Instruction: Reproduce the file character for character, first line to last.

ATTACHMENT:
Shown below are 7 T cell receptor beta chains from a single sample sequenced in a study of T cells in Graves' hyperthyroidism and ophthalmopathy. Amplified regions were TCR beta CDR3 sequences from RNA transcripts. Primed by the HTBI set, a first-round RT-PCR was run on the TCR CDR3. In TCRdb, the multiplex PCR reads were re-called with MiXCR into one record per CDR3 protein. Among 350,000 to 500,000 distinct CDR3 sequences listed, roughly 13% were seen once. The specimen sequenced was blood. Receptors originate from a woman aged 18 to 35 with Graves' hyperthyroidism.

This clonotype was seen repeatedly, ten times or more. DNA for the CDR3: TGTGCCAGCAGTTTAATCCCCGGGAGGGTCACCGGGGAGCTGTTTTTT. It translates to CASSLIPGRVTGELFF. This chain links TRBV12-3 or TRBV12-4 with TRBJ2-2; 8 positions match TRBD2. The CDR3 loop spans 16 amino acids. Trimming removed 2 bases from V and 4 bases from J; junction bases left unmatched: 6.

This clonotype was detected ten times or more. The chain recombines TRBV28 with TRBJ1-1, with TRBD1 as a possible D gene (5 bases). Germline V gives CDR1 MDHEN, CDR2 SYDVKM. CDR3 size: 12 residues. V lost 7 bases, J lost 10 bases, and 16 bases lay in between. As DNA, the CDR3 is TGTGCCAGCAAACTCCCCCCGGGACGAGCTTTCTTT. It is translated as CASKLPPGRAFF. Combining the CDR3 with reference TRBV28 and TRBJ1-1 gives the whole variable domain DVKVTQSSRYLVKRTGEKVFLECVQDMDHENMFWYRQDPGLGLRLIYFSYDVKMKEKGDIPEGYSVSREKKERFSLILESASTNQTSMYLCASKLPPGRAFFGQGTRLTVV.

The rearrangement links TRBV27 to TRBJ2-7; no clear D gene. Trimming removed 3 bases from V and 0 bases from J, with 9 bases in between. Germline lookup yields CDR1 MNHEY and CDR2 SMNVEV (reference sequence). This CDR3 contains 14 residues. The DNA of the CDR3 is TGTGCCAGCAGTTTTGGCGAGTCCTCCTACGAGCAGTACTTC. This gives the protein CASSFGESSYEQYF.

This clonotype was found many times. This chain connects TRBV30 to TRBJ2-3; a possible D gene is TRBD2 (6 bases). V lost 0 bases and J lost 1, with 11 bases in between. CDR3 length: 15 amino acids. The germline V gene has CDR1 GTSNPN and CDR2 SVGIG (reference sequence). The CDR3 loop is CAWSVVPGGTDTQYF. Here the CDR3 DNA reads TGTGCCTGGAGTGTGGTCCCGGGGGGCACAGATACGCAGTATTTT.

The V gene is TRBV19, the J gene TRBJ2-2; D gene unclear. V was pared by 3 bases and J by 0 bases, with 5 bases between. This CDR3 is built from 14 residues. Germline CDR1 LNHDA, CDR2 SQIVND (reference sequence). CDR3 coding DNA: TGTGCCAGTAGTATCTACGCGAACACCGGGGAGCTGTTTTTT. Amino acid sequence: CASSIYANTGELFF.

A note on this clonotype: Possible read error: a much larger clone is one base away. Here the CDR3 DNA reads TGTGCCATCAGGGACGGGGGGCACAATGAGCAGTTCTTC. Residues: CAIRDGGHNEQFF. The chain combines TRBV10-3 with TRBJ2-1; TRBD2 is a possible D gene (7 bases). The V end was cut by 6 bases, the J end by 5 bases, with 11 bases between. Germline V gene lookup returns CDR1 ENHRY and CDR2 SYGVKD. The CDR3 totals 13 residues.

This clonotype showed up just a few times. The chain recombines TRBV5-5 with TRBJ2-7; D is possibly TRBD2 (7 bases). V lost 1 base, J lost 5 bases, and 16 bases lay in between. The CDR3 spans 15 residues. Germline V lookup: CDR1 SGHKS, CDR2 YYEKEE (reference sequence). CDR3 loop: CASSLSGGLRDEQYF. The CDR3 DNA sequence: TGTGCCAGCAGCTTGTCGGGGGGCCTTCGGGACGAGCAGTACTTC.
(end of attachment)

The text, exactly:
Shown below are 7 T cell receptor beta chains from a single sample sequenced in a study of T cells in Graves' hyperthyroidism and ophthalmopathy. Amplified regions were TCR beta CDR3 sequences from RNA transcripts. Primed by the HTBI set, a first-round RT-PCR was run on the TCR CDR3. In TCRdb, the multiplex PCR reads were re-called with MiXCR into one record per CDR3 protein. Among 350,000 to 500,000 distinct CDR3 sequences listed, roughly 13% were seen once. The specimen sequenced was blood. Receptors originate from a woman aged 18 to 35 with Graves' hyperthyroidism.

This clonotype was seen repeatedly, ten times or more. DNA for the CDR3: TGTGCCAGCAGTTTAATCCCCGGGAGGGTCACCGGGGAGCTGTTTTTT. It translates to CASSLIPGRVTGELFF. This chain links TRBV12-3 or TRBV12-4 with TRBJ2-2; 8 positions match TRBD2. The CDR3 loop spans 16 amino acids. Trimming removed 2 bases from V and 4 bases from J; junction bases left unmatched: 6.

This clonotype was detected ten times or more. The chain recombines TRBV28 with TRBJ1-1, with TRBD1 as a possible D gene (5 bases). Germline V gives CDR1 MDHEN, CDR2 SYDVKM. CDR3 size: 12 residues. V lost 7 bases, J lost 10 bases, and 16 bases lay in between. As DNA, the CDR3 is TGTGCCAGCAAACTCCCCCCGGGACGAGCTTTCTTT. It is translated as CASKLPPGRAFF. Combining the CDR3 with reference TRBV28 and TRBJ1-1 gives the whole variable domain DVKVTQSSRYLVKRTGEKVFLECVQDMDHENMFWYRQDPGLGLRLIYFSYDVKMKEKGDIPEGYSVSREKKERFSLILESASTNQTSMYLCASKLPPGRAFFGQGTRLTVV.

The rearrangement links TRBV27 to TRBJ2-7; no clear D gene. Trimming removed 3 bases from V and 0 bases from J, with 9 bases in between. Germline lookup yields CDR1 MNHEY and CDR2 SMNVEV (reference sequence). This CDR3 contains 14 residues. The DNA of the CDR3 is TGTGCCAGCAGTTTTGGCGAGTCCTCCTACGAGCAGTACTTC. This gives the protein CASSFGESSYEQYF.

This clonotype was found many times. This chain connects TRBV30 to TRBJ2-3; a possible D gene is TRBD2 (6 bases). V lost 0 bases and J lost 1, with 11 bases in between. CDR3 length: 15 amino acids. The germline V gene has CDR1 GTSNPN and CDR2 SVGIG (reference sequence). The CDR3 loop is CAWSVVPGGTDTQYF. Here the CDR3 DNA reads TGTGCCTGGAGTGTGGTCCCGGGGGGCACAGATACGCAGTATTTT.

The V gene is TRBV19, the J gene TRBJ2-2; D gene unclear. V was pared by 3 bases and J by 0 bases, with 5 bases between. This CDR3 is built from 14 residues. Germline CDR1 LNHDA, CDR2 SQIVND (reference sequence). CDR3 coding DNA: TGTGCCAGTAGTATCTACGCGAACACCGGGGAGCTGTTTTTT. Amino acid sequence: CASSIYANTGELFF.

A note on this clonotype: Possible read error: a much larger clone is one base away. Here the CDR3 DNA reads TGTGCCATCAGGGACGGGGGGCACAATGAGCAGTTCTTC. Residues: CAIRDGGHNEQFF. The chain combines TRBV10-3 with TRBJ2-1; TRBD2 is a possible D gene (7 bases). The V end was cut by 6 bases, the J end by 5 bases, with 11 bases between. Germline V gene lookup returns CDR1 ENHRY and CDR2 SYGVKD. The CDR3 totals 13 residues.

This clonotype showed up just a few times. The chain recombines TRBV5-5 with TRBJ2-7; D is possibly TRBD2 (7 bases). V lost 1 base, J lost 5 bases, and 16 bases lay in between. The CDR3 spans 15 residues. Germline V lookup: CDR1 SGHKS, CDR2 YYEKEE (reference sequence). CDR3 loop: CASSLSGGLRDEQYF. The CDR3 DNA sequence: TGTGCCAGCAGCTTGTCGGGGGGCCTTCGGGACGAGCAGTACTTC.